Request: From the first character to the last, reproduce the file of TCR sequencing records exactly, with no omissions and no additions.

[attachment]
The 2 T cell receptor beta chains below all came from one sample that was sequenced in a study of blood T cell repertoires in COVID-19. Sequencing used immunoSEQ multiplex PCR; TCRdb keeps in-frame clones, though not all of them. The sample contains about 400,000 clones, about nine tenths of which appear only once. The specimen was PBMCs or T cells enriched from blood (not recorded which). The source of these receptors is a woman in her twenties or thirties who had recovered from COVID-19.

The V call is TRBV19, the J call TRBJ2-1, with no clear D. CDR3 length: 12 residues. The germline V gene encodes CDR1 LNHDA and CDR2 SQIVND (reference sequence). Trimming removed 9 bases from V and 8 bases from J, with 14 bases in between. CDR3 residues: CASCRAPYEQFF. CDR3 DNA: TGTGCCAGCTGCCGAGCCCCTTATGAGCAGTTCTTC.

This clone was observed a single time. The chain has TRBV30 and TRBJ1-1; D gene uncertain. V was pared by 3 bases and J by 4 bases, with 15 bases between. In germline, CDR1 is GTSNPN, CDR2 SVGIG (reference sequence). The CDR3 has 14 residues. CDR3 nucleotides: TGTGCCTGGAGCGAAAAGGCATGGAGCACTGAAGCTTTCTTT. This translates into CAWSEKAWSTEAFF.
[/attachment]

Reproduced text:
The 2 T cell receptor beta chains below all came from one sample that was sequenced in a study of blood T cell repertoires in COVID-19. Sequencing used immunoSEQ multiplex PCR; TCRdb keeps in-frame clones, though not all of them. The sample contains about 400,000 clones, about nine tenths of which appear only once. The specimen was PBMCs or T cells enriched from blood (not recorded which). The source of these receptors is a woman in her twenties or thirties who had recovered from COVID-19.

The V call is TRBV19, the J call TRBJ2-1, with no clear D. CDR3 length: 12 residues. The germline V gene encodes CDR1 LNHDA and CDR2 SQIVND (reference sequence). Trimming removed 9 bases from V and 8 bases from J, with 14 bases in between. CDR3 residues: CASCRAPYEQFF. CDR3 DNA: TGTGCCAGCTGCCGAGCCCCTTATGAGCAGTTCTTC.

This clone was observed a single time. The chain has TRBV30 and TRBJ1-1; D gene uncertain. V was pared by 3 bases and J by 4 bases, with 15 bases between. In germline, CDR1 is GTSNPN, CDR2 SVGIG (reference sequence). The CDR3 has 14 residues. CDR3 nucleotides: TGTGCCTGGAGCGAAAAGGCATGGAGCACTGAAGCTTTCTTT. This translates into CAWSEKAWSTEAFF.